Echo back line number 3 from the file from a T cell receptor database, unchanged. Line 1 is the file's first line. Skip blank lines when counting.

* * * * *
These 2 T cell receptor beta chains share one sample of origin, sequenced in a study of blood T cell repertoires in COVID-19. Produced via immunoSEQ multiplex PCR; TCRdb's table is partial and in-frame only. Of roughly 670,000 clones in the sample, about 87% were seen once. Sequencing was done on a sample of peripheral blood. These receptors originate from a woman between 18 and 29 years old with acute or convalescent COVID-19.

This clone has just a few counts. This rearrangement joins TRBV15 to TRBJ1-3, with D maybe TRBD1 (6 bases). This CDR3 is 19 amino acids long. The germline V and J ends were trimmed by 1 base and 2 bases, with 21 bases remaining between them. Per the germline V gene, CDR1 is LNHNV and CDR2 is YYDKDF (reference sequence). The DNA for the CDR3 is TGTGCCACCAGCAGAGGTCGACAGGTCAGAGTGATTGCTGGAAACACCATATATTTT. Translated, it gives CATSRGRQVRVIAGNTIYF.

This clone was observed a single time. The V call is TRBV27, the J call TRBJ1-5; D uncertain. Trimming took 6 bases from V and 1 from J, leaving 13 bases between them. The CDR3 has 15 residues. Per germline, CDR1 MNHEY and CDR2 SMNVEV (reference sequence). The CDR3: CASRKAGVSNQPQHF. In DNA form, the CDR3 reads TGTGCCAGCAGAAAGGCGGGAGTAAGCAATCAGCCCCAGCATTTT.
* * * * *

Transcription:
This clone was observed a single time. The V call is TRBV27, the J call TRBJ1-5; D uncertain. Trimming took 6 bases from V and 1 from J, leaving 13 bases between them. The CDR3 has 15 residues. Per germline, CDR1 MNHEY and CDR2 SMNVEV (reference sequence). The CDR3: CASRKAGVSNQPQHF. In DNA form, the CDR3 reads TGTGCCAGCAGAAAGGCGGGAGTAAGCAATCAGCCCCAGCATTTT.